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Gender equality
& Inclusion

All societies are struggling for greater equality – at different paces, with different levels of progress and many challenges. There is no country in the world, where there is full gender equality in any walk of life. Gender inequality intensifies the negative effects of all other forms of discrimination and exclusion and is different and often worse for girls and women.

Girls often face the most significant barriers to exercising their rights and reaching their full potential, which is why gender equality and girls’ rights remain a distinct priority for our work.



girls are married by their 18th birthday each year; that’s nearly 1 every 2 seconds.

Women and girls represent


of all undernourished people in the world.



girls worldwide have experienced sexual violence at some point in their lives.

What does gender equality mean?

Gender equality means that all persons, regardless of their gender, enjoy the same status in society; have the same entitlements to all human rights; enjoy the same level of respect in the community; can take advantage of the same opportunities to make choices about their lives; and have the same amount of power to shape the outcomes of these choices. Gender equality does not mean that women and men, or girls and boys are the same.

Women holding a girl power sign

Women and men, girls and boys, and individuals with diverse gender identities have different but related needs and priorities, face different constraints, and have access to different opportunities. Their relative positions in society are based on norms that, while not fixed, tend to advantage men and boys and disadvantage women and girls. Consequently, they are affected in different ways by policies and programs.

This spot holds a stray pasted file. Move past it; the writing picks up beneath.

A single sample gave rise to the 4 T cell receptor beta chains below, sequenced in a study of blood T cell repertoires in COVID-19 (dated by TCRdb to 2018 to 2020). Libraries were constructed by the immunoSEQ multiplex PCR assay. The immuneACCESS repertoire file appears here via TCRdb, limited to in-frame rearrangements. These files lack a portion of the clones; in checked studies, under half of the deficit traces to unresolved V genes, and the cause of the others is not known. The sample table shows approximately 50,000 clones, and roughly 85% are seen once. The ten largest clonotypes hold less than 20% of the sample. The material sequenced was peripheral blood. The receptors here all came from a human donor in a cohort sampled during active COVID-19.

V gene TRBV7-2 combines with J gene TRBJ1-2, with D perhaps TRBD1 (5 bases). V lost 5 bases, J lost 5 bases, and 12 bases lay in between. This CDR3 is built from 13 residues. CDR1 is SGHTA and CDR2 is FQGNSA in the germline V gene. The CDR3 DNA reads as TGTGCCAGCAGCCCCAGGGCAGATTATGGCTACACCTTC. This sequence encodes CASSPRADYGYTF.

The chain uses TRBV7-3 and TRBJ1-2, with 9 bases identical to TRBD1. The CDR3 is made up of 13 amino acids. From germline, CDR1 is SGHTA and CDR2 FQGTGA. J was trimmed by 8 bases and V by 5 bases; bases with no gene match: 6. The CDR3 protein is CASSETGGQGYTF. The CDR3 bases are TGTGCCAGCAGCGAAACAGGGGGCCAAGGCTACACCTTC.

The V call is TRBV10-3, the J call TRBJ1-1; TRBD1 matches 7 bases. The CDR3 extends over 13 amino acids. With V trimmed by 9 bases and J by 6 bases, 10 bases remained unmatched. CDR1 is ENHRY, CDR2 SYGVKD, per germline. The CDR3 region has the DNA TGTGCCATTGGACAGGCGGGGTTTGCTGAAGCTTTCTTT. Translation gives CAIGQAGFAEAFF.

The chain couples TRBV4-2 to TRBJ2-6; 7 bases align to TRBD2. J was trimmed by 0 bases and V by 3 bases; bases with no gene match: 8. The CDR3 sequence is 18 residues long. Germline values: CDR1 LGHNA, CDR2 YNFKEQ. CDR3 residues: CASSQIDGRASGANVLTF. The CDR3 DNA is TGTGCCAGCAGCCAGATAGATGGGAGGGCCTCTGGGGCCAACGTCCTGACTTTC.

A gender equality approach is about understanding these relative differences and intersecting identities, appreciating that they are not rigid and can be changed. It is important to keep these differences and intersecting identities in mind when designing strategies, policies, programs and services. Ultimately, promoting gender equality means transforming the power relations between women and men, girls and boys and individuals with different gender identities in order to create a more just society for everyone.

Why is gender equality important?

Ending all forms of discrimination against women and girls is a fundamental human right and the proven pathway to sustainable development. Gender equality is one of the 17 Sustainable Development Goals, but is also integral to all other 16 goals. All the SDGs depend on achieving gender equality.

Indisputable evidence shows that investing in gender equality and the empowerment of women and girls by amplifying their inherent agency and the personal, social, financial and physical asset of girls reaps tremendous rewards.

When girls have equal opportunity to reach their potential, they are powerful agents of change.

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For every extra year a girl stays in school, her income can increase by 11 percent.

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If all women completed primary education, there would be 66% fewer maternal deaths.

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If women equally participated in the global economy, they could generate additional GDP worth $28 trillion by 2025.

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When women are engaged in peacebuilding, solutions are more comprehensive and long-lasting.

Gender inequality anywhere leads to the subordination and exclusion of women and girls, sidelining half of the world’s talent, experience and knowledge, leaving societies operating at under 50 percent capacity. For development assistance to yield maximum impact, it is critical to go beyond improving the condition of women and girls to improve their social position by investing in girls and women and in bringing about a change in the external barriers that block their way to power!